OLR Research Report

September 16, 2013




By: Veronica Rose, Chief Analyst

You want to know if retail stores must be handicapped accessible. You also want to know if the entrance to an apartment building must be equipped with a switch or button that, when pressed, opens the door automatically.


The Americans with Disabilities Act (ADA) requires any retail store opened for first occupancy on or after January 26, 1993 to be accessible to people with disabilities, unless it is structurally impracticable to meet the requirement. Everything, including parking spaces, entrances, and store aisles must be handicapped accessible.

Retail establishments opened for first occupancy before the 1993 cutoff date must remove architectural and communication barriers if readily achievable and, if not readily achievable, use an alternate method of making their goods and services available to people with disabilities. Also, if any such establishment undergoes major renovations on or after January 26, 1992, the renovated area must be made readily accessible.

Whether an apartment building (multi-family building) entrance must be handicapped accessible depends on the building code in effect when it was erected (or substantially renovated). The building code, which must substantially comply with the ADA and the 1988 federal Fair Housing Act (CGS 29-269), is not retroactive. Where accessible entrances are required in apartment buildings, the code does not require automatic door openers. Rather, it addresses things like door width and wheelchair turning radius to allow passage by people with disabilities, including those in a wheelchair. The only places that must have automatic doors, by law, are enclosed shopping malls or retail stores with more than 50,000 square feet of floor space. They must install an automatic door in at least one of the primary entrances to provide access to persons with disabilities, unless the state building inspector grants an exemption on the grounds of practical difficulty or unnecessary hardship (CGS 29-270a).

(For more information on the entrance accessibility requirements for multi-family dwellings, your constituent may contact Daniel Tierney at the State Building Inspector's Office (860) 685-8452 or the Office of Protection and Advocacy (OPA) at (860) 297-4300. Information on accessibility requirements is also available at the OPA website: http://www.ct.gov/OPAPD/site/default.asp.)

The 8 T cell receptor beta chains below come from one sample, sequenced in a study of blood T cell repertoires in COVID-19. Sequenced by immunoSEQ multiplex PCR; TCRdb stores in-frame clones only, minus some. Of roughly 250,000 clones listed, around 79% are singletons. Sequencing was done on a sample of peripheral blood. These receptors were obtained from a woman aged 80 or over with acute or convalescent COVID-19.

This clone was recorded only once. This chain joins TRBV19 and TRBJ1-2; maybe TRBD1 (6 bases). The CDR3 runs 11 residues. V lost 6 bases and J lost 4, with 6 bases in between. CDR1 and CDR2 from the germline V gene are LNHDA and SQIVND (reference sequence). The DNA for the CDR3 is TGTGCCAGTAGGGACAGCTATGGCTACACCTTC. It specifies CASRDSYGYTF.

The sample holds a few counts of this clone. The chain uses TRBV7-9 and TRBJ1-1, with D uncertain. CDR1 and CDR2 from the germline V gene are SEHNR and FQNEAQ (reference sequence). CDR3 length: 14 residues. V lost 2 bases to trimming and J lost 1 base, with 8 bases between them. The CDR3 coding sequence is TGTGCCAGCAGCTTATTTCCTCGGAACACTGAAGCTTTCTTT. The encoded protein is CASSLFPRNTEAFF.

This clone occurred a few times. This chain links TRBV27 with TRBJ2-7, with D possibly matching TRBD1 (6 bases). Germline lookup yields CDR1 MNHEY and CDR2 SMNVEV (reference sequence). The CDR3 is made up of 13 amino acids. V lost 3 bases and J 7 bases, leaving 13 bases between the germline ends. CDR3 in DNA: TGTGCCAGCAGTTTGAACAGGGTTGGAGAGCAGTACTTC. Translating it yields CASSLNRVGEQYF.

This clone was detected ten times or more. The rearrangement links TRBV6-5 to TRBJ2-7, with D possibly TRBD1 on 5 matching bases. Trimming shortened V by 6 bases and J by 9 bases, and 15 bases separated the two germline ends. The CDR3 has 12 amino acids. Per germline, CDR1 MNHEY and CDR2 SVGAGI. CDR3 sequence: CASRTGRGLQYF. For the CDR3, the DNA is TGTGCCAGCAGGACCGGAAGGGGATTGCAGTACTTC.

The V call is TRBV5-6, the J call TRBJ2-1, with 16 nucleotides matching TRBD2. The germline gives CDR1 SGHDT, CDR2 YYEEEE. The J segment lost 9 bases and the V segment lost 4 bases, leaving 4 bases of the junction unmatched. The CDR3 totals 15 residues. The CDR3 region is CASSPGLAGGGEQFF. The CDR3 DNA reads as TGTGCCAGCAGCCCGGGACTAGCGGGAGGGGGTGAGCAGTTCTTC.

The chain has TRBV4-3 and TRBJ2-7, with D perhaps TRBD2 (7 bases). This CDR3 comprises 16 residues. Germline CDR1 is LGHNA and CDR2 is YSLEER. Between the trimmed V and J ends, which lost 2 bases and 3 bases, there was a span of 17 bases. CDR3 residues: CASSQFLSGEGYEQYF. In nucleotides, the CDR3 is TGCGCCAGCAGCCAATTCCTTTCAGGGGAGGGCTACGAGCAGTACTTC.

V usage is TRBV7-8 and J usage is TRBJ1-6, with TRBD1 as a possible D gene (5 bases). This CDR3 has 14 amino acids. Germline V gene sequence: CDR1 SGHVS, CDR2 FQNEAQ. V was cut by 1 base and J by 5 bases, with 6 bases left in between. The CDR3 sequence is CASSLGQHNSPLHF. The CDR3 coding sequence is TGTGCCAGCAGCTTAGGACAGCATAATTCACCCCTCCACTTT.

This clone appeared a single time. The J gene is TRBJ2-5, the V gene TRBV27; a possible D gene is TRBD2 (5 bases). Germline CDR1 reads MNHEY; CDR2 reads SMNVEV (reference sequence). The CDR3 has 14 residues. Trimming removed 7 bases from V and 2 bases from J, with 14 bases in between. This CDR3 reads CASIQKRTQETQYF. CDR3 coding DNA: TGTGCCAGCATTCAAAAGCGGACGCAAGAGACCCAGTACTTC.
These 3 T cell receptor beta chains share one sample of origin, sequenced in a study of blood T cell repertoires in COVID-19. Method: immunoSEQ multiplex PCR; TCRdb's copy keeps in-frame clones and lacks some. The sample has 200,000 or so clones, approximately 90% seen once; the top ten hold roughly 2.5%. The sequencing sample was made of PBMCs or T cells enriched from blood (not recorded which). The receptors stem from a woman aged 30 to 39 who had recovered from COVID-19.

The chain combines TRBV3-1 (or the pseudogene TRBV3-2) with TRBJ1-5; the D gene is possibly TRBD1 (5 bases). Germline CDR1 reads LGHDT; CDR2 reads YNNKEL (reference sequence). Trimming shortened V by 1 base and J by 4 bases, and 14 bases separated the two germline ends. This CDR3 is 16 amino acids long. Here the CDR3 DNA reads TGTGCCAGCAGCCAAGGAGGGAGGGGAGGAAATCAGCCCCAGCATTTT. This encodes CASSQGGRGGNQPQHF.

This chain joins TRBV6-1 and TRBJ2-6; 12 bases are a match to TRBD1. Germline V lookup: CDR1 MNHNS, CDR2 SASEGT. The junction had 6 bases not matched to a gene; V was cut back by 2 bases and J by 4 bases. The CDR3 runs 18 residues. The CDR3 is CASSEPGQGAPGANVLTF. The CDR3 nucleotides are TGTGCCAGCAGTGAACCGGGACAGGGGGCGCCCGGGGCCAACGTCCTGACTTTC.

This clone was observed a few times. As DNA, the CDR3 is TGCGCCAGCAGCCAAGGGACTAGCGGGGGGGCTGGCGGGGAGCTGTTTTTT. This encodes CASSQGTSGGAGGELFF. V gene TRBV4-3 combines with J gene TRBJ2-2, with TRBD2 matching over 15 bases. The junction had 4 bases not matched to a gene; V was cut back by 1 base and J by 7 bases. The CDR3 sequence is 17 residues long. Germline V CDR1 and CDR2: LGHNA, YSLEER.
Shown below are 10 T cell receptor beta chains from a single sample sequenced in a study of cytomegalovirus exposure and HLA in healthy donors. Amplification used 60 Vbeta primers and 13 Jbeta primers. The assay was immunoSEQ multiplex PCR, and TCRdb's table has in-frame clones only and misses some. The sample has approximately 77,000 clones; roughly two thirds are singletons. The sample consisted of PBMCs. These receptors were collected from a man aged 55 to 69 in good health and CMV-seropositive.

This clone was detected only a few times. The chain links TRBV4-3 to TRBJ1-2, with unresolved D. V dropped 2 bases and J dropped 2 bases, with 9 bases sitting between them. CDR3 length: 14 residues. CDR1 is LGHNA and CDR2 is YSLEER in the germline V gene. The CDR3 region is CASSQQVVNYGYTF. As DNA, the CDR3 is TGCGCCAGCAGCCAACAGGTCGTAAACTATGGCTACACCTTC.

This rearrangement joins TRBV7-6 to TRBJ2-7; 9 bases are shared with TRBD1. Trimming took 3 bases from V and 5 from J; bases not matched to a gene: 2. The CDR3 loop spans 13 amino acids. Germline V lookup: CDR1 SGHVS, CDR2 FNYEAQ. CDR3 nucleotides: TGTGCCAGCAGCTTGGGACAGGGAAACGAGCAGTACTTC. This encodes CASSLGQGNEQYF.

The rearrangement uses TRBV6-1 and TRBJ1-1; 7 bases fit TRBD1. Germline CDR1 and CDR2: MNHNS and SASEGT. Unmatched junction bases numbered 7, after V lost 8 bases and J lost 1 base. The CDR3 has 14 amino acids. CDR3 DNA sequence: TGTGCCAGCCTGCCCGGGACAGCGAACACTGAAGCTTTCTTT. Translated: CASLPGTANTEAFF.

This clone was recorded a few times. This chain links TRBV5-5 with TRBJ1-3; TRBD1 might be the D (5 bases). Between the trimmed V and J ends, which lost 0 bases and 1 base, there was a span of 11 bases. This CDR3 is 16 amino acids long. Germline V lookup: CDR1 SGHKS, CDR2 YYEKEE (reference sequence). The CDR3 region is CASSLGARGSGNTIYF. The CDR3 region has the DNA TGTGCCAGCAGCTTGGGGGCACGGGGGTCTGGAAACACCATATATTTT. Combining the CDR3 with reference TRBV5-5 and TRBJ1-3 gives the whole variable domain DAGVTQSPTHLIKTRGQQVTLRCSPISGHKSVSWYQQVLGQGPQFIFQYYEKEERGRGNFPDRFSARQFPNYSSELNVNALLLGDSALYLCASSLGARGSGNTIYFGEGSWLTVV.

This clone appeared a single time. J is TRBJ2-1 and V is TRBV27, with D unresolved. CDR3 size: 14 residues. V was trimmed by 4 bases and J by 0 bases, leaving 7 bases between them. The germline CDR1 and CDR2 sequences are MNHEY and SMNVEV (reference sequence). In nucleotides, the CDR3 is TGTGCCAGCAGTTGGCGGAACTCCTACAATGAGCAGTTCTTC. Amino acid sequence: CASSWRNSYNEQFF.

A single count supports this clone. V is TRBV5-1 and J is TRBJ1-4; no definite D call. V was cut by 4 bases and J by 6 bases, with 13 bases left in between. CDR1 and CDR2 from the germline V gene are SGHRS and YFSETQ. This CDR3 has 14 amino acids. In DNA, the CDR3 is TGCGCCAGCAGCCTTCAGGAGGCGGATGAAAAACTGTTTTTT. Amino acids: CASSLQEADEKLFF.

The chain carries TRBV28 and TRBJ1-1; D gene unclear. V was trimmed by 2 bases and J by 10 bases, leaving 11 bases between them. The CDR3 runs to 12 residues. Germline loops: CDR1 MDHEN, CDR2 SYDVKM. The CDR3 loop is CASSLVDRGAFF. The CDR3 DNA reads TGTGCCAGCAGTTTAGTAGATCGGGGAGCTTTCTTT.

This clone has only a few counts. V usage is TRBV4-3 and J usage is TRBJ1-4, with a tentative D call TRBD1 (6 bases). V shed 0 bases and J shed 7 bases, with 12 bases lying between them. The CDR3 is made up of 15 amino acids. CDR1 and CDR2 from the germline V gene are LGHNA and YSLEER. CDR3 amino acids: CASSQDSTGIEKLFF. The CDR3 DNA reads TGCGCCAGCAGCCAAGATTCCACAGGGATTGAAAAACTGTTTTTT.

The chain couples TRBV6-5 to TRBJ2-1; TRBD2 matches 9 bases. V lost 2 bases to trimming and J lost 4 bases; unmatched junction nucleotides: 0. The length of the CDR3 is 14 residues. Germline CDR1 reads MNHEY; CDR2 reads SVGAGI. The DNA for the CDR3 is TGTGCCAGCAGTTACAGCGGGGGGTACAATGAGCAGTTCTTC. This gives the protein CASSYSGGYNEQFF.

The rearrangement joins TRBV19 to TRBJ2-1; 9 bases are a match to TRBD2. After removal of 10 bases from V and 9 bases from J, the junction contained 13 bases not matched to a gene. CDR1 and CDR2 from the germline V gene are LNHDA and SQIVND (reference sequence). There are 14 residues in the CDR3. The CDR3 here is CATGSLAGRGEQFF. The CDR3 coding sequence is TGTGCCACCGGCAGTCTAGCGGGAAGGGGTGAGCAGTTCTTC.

The ADA, which took effect on January 26, 1992, is a federal civil rights law aimed at providing “a clear and comprehensive national mandate for the elimination of discrimination against individuals with disabilities” (42 USC 12101(b)(1)). It prohibits discrimination against people with disabilities in everyday activities, such as buying goods at the store.

ADA requires places of public accommodation operated by private entities, such as retail stores, of all sizes, to be handicapped accessible. Thus, if a retail store was constructed for first occupancy on or after January 26, 1993, it must be designed and built to be readily accessible to people with disabilities, unless it is “structurally impracticable” to do so (42 USC 12183(a)(1)).

If the store was constructed for first occupancy before January 26 1993, the owner must remove barriers where readily achievable (e.g., eliminate turnstiles, widen doors, and install ramps). If this is not readily achievable, the owner must use an alternate method to provide his or her goods and services to people with disabilities. Readily achievable means “easily accomplishable and able to be carried out without much difficulty or expense” (42 USC 12181(9)). ADA also requires existing public accommodations to make reasonable modifications to their policies, practices, and procedures to make their goods or services available to people with disabilities if modification would not fundamentally alter the goods or services.

ADA does not mandate alterations, but if alterations that affect usability are made to an existing facility after January 26, 1992, the altered areas must be handicapped accessible to the maximum extent feasible. And if the alterations affect the usability of, or access to, an area containing a primary function, the path of travel to the altered area and to the bathrooms, telephones and drinking fountains serving that area must be made accessible, unless the cost of the path-of-travel alterations are disproportionate to the cost and scope of the overall alterations (42 USC 12183(a)(2)). The cost is disproportionate if it exceeds 20 percent of the cost of the underlying alteration (28 CFR 36. 403(f)). In this case, the path of travel must be made handicapped accessible without going over the 20 percent cost, giving priority to those elements that provide the greatest access.

Under ADA, aggrieved parties can bring federal lawsuits to stop discrimination. They may also file complaints with the U.S. attorney general, who may commence a civil action on their behalf and seek monetary damages and civil penalties.